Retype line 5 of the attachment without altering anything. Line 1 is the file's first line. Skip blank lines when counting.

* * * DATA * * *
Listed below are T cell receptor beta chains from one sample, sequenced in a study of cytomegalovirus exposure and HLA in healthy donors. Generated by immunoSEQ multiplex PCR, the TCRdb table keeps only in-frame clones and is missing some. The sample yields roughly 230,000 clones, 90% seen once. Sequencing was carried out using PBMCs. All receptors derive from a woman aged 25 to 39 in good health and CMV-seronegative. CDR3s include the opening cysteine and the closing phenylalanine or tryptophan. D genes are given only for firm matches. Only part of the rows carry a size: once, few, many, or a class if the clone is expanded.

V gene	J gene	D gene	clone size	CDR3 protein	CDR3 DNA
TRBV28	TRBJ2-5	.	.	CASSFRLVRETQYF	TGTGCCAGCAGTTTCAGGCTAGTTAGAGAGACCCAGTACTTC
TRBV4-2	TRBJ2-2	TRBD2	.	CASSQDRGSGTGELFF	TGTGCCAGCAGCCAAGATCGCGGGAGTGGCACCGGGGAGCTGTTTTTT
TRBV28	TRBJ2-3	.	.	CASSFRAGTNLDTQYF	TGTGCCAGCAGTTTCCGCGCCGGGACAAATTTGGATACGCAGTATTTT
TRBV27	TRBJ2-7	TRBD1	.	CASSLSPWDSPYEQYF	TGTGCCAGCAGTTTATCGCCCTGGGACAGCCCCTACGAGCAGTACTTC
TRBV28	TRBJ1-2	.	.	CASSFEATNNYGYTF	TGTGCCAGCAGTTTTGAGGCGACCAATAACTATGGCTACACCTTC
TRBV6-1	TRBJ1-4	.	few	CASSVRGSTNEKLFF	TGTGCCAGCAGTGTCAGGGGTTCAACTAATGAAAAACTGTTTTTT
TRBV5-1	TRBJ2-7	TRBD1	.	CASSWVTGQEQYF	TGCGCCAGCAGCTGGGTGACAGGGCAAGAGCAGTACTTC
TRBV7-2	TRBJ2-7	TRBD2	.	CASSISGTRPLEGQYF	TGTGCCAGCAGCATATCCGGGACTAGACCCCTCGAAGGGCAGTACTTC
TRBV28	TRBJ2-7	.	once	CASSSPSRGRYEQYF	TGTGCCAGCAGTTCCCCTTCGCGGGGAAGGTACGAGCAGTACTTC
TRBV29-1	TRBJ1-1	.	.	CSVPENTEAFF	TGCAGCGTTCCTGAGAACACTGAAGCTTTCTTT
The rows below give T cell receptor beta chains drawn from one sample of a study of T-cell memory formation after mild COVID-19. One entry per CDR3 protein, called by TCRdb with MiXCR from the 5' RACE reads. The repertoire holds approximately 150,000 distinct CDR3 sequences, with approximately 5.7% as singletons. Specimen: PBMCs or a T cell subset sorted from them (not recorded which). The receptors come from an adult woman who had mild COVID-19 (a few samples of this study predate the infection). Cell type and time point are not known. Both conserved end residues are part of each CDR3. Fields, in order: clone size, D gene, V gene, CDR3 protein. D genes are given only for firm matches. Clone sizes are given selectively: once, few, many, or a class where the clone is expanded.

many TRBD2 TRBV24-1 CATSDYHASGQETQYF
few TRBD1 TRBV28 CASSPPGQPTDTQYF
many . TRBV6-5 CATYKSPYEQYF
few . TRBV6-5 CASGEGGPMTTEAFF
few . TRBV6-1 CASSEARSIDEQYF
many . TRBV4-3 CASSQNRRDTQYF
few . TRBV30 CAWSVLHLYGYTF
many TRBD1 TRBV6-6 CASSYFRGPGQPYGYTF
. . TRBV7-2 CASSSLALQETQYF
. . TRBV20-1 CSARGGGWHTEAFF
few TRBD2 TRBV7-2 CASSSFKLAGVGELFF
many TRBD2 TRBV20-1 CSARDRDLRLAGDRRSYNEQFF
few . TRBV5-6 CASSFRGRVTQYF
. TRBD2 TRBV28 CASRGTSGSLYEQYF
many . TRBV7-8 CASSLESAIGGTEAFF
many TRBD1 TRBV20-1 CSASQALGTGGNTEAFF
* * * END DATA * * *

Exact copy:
TRBV28	TRBJ2-3	.	.	CASSFRAGTNLDTQYF	TGTGCCAGCAGTTTCCGCGCCGGGACAAATTTGGATACGCAGTATTTT